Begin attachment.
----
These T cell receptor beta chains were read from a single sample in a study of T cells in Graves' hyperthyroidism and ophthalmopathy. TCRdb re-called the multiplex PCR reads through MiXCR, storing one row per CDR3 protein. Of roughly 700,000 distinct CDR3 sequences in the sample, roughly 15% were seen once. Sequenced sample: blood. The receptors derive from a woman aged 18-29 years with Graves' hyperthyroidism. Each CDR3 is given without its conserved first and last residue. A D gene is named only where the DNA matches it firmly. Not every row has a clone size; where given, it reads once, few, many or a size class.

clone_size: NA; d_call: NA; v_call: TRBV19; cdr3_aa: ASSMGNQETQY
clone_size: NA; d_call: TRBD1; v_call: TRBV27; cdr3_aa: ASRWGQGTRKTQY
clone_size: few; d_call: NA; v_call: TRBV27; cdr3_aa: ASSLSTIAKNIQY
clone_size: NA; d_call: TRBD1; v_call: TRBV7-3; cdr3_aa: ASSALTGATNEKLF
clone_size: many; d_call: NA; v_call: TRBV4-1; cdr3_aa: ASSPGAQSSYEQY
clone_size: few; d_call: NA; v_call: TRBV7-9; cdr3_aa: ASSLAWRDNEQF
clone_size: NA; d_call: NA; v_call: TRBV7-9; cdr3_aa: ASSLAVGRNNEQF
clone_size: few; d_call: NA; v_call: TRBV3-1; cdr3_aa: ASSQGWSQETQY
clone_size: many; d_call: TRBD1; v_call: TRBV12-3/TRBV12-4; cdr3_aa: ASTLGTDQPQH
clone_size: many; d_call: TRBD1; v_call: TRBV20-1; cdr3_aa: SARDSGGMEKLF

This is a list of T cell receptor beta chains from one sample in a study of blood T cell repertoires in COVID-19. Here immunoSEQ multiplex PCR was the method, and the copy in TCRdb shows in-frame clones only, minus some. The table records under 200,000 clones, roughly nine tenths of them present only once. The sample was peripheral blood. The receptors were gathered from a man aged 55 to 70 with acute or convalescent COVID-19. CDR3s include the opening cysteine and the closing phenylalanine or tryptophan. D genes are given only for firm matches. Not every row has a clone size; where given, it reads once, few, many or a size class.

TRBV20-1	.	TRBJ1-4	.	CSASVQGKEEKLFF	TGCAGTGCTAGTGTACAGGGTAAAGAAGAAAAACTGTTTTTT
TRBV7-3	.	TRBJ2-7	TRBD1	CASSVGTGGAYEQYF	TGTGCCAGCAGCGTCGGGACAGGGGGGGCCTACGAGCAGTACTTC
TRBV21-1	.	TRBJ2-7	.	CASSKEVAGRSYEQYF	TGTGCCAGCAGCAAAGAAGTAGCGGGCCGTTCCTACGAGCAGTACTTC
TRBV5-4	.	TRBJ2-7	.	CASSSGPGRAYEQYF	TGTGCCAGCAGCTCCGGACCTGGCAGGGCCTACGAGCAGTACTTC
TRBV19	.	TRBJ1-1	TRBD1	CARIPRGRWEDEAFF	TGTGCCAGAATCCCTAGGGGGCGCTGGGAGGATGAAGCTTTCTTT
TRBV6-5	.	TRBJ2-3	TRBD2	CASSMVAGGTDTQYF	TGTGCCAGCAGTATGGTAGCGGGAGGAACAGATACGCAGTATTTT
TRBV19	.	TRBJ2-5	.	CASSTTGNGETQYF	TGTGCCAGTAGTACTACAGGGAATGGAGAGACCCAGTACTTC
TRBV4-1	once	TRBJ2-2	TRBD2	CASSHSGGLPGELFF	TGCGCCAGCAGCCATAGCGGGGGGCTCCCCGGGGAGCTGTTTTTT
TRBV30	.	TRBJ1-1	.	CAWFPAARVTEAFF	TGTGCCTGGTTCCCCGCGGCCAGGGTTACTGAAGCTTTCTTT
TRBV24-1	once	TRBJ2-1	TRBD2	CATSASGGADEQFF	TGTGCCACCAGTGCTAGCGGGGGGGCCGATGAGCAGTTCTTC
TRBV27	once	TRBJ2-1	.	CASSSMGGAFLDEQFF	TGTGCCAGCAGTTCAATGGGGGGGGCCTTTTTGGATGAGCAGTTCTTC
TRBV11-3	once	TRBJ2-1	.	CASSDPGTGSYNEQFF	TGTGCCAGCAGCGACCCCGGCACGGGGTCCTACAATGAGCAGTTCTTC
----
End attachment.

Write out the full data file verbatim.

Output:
These T cell receptor beta chains were read from a single sample in a study of T cells in Graves' hyperthyroidism and ophthalmopathy. TCRdb re-called the multiplex PCR reads through MiXCR, storing one row per CDR3 protein. Of roughly 700,000 distinct CDR3 sequences in the sample, roughly 15% were seen once. Sequenced sample: blood. The receptors derive from a woman aged 18-29 years with Graves' hyperthyroidism. Each CDR3 is given without its conserved first and last residue. A D gene is named only where the DNA matches it firmly. Not every row has a clone size; where given, it reads once, few, many or a size class.

clone_size: NA; d_call: NA; v_call: TRBV19; cdr3_aa: ASSMGNQETQY
clone_size: NA; d_call: TRBD1; v_call: TRBV27; cdr3_aa: ASRWGQGTRKTQY
clone_size: few; d_call: NA; v_call: TRBV27; cdr3_aa: ASSLSTIAKNIQY
clone_size: NA; d_call: TRBD1; v_call: TRBV7-3; cdr3_aa: ASSALTGATNEKLF
clone_size: many; d_call: NA; v_call: TRBV4-1; cdr3_aa: ASSPGAQSSYEQY
clone_size: few; d_call: NA; v_call: TRBV7-9; cdr3_aa: ASSLAWRDNEQF
clone_size: NA; d_call: NA; v_call: TRBV7-9; cdr3_aa: ASSLAVGRNNEQF
clone_size: few; d_call: NA; v_call: TRBV3-1; cdr3_aa: ASSQGWSQETQY
clone_size: many; d_call: TRBD1; v_call: TRBV12-3/TRBV12-4; cdr3_aa: ASTLGTDQPQH
clone_size: many; d_call: TRBD1; v_call: TRBV20-1; cdr3_aa: SARDSGGMEKLF

This is a list of T cell receptor beta chains from one sample in a study of blood T cell repertoires in COVID-19. Here immunoSEQ multiplex PCR was the method, and the copy in TCRdb shows in-frame clones only, minus some. The table records under 200,000 clones, roughly nine tenths of them present only once. The sample was peripheral blood. The receptors were gathered from a man aged 55 to 70 with acute or convalescent COVID-19. CDR3s include the opening cysteine and the closing phenylalanine or tryptophan. D genes are given only for firm matches. Not every row has a clone size; where given, it reads once, few, many or a size class.

TRBV20-1	.	TRBJ1-4	.	CSASVQGKEEKLFF	TGCAGTGCTAGTGTACAGGGTAAAGAAGAAAAACTGTTTTTT
TRBV7-3	.	TRBJ2-7	TRBD1	CASSVGTGGAYEQYF	TGTGCCAGCAGCGTCGGGACAGGGGGGGCCTACGAGCAGTACTTC
TRBV21-1	.	TRBJ2-7	.	CASSKEVAGRSYEQYF	TGTGCCAGCAGCAAAGAAGTAGCGGGCCGTTCCTACGAGCAGTACTTC
TRBV5-4	.	TRBJ2-7	.	CASSSGPGRAYEQYF	TGTGCCAGCAGCTCCGGACCTGGCAGGGCCTACGAGCAGTACTTC
TRBV19	.	TRBJ1-1	TRBD1	CARIPRGRWEDEAFF	TGTGCCAGAATCCCTAGGGGGCGCTGGGAGGATGAAGCTTTCTTT
TRBV6-5	.	TRBJ2-3	TRBD2	CASSMVAGGTDTQYF	TGTGCCAGCAGTATGGTAGCGGGAGGAACAGATACGCAGTATTTT
TRBV19	.	TRBJ2-5	.	CASSTTGNGETQYF	TGTGCCAGTAGTACTACAGGGAATGGAGAGACCCAGTACTTC
TRBV4-1	once	TRBJ2-2	TRBD2	CASSHSGGLPGELFF	TGCGCCAGCAGCCATAGCGGGGGGCTCCCCGGGGAGCTGTTTTTT
TRBV30	.	TRBJ1-1	.	CAWFPAARVTEAFF	TGTGCCTGGTTCCCCGCGGCCAGGGTTACTGAAGCTTTCTTT
TRBV24-1	once	TRBJ2-1	TRBD2	CATSASGGADEQFF	TGTGCCACCAGTGCTAGCGGGGGGGCCGATGAGCAGTTCTTC
TRBV27	once	TRBJ2-1	.	CASSSMGGAFLDEQFF	TGTGCCAGCAGTTCAATGGGGGGGGCCTTTTTGGATGAGCAGTTCTTC
TRBV11-3	once	TRBJ2-1	.	CASSDPGTGSYNEQFF	TGTGCCAGCAGCGACCCCGGCACGGGGTCCTACAATGAGCAGTTCTTC